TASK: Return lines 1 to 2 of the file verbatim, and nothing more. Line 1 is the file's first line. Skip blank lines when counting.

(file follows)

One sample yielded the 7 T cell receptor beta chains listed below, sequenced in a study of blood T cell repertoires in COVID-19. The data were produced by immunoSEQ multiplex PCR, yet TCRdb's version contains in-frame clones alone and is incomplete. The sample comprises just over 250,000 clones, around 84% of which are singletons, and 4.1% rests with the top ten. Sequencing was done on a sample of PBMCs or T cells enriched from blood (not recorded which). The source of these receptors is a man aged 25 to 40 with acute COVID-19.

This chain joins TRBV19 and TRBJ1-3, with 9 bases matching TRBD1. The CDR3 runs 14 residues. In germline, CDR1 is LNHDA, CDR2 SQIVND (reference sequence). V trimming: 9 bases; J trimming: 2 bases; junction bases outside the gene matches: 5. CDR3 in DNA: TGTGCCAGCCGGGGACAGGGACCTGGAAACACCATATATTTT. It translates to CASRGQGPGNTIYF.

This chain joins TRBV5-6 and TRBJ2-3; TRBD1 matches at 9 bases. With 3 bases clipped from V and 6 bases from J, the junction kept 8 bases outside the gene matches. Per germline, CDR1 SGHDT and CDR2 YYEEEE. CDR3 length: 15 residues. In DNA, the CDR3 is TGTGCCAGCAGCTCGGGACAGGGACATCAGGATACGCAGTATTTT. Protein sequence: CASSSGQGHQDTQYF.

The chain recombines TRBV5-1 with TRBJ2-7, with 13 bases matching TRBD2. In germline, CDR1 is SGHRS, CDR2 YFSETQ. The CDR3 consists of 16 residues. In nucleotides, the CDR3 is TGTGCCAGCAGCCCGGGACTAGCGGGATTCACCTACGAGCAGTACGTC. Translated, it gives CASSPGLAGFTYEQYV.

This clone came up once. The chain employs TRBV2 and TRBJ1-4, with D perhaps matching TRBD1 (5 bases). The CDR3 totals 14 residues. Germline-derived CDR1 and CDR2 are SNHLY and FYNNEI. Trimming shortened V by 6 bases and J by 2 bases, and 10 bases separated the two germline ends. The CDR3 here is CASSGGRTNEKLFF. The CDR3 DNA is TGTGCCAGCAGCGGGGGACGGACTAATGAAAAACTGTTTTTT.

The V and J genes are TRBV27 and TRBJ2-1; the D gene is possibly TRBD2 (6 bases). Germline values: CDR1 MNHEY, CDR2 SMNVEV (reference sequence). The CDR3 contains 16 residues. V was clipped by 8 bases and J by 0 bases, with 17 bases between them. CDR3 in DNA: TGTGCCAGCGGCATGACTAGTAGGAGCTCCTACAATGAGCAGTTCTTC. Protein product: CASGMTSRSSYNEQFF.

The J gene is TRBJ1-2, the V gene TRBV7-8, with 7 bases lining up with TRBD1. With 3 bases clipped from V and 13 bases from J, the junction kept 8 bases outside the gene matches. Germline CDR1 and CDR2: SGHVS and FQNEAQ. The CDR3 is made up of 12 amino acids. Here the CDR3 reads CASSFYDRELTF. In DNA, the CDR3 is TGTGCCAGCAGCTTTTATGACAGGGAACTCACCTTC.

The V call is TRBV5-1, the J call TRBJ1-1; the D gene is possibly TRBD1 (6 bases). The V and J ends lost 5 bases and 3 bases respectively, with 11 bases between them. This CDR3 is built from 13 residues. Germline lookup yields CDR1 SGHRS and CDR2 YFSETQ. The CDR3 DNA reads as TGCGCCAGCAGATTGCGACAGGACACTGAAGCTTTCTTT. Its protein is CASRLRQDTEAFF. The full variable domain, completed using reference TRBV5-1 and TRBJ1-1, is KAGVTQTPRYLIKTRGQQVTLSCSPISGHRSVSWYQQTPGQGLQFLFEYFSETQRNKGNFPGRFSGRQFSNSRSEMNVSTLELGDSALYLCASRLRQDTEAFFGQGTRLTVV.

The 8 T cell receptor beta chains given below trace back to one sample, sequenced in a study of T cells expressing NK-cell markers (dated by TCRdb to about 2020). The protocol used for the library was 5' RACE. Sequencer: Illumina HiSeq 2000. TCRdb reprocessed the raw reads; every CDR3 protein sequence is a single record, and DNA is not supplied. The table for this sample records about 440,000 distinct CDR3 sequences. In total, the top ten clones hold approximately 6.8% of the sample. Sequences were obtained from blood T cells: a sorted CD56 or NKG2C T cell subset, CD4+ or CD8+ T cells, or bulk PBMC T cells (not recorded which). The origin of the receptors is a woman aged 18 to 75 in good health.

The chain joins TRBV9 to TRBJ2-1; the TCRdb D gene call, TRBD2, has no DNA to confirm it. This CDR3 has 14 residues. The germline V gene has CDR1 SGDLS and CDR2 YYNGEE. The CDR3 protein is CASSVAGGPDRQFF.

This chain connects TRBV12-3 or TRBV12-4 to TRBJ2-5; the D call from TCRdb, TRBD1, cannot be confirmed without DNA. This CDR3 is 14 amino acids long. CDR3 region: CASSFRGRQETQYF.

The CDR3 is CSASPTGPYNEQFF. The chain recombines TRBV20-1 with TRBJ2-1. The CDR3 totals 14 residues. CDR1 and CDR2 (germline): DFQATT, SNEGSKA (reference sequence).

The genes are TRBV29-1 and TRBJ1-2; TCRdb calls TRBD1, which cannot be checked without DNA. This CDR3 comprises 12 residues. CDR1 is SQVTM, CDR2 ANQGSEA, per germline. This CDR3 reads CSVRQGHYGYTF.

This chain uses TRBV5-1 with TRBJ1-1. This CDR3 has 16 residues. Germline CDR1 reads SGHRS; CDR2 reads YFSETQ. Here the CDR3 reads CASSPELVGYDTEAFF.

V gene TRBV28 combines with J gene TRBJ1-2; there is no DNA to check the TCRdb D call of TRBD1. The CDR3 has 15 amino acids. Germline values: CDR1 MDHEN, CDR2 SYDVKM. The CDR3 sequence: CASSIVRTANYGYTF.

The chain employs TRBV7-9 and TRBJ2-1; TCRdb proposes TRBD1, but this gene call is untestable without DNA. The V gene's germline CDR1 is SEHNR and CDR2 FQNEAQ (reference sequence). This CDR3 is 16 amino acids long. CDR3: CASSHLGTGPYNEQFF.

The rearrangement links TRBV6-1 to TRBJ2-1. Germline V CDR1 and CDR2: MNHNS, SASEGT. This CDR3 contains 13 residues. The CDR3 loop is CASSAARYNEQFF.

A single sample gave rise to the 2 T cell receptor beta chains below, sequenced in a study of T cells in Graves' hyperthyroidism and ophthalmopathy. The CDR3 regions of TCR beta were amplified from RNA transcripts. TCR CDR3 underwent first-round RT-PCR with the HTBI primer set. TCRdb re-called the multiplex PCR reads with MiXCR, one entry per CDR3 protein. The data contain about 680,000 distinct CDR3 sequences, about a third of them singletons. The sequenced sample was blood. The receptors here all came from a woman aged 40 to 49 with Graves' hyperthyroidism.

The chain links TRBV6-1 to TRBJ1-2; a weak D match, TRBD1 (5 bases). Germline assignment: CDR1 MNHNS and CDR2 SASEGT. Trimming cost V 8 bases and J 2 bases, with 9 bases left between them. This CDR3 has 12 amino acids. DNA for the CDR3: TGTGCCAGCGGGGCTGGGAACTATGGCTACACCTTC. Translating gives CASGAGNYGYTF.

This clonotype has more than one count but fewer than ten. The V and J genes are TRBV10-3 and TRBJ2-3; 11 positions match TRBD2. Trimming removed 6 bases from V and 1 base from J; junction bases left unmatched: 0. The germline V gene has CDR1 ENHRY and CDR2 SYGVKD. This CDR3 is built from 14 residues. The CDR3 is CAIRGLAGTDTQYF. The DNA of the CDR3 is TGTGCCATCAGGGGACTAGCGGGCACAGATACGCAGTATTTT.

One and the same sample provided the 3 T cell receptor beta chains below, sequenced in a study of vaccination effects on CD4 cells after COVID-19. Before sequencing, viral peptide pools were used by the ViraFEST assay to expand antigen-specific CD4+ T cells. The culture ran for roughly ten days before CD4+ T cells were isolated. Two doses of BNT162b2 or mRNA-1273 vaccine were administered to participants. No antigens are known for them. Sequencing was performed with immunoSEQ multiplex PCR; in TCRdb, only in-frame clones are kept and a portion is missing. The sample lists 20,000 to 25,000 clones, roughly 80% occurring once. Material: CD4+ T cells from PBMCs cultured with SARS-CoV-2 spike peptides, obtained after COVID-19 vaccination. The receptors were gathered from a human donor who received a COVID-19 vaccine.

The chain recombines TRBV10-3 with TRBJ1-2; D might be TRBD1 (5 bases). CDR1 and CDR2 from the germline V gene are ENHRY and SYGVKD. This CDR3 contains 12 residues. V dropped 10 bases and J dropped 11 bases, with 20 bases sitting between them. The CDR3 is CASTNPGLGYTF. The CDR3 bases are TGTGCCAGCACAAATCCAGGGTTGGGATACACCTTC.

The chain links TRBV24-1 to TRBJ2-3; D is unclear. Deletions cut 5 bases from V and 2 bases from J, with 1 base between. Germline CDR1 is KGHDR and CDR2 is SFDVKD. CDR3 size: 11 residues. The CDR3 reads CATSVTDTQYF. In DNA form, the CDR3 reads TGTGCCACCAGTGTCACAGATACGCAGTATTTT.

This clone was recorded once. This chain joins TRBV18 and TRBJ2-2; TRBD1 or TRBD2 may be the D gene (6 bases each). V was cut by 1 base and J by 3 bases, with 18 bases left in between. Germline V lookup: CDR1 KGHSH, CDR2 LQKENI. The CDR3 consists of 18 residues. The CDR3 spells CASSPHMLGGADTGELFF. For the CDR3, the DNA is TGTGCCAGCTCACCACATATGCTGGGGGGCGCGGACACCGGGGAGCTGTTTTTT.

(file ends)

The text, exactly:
One sample yielded the 7 T cell receptor beta chains listed below, sequenced in a study of blood T cell repertoires in COVID-19. The data were produced by immunoSEQ multiplex PCR, yet TCRdb's version contains in-frame clones alone and is incomplete. The sample comprises just over 250,000 clones, around 84% of which are singletons, and 4.1% rests with the top ten. Sequencing was done on a sample of PBMCs or T cells enriched from blood (not recorded which). The source of these receptors is a man aged 25 to 40 with acute COVID-19.

This chain joins TRBV19 and TRBJ1-3, with 9 bases matching TRBD1. The CDR3 runs 14 residues. In germline, CDR1 is LNHDA, CDR2 SQIVND (reference sequence). V trimming: 9 bases; J trimming: 2 bases; junction bases outside the gene matches: 5. CDR3 in DNA: TGTGCCAGCCGGGGACAGGGACCTGGAAACACCATATATTTT. It translates to CASRGQGPGNTIYF.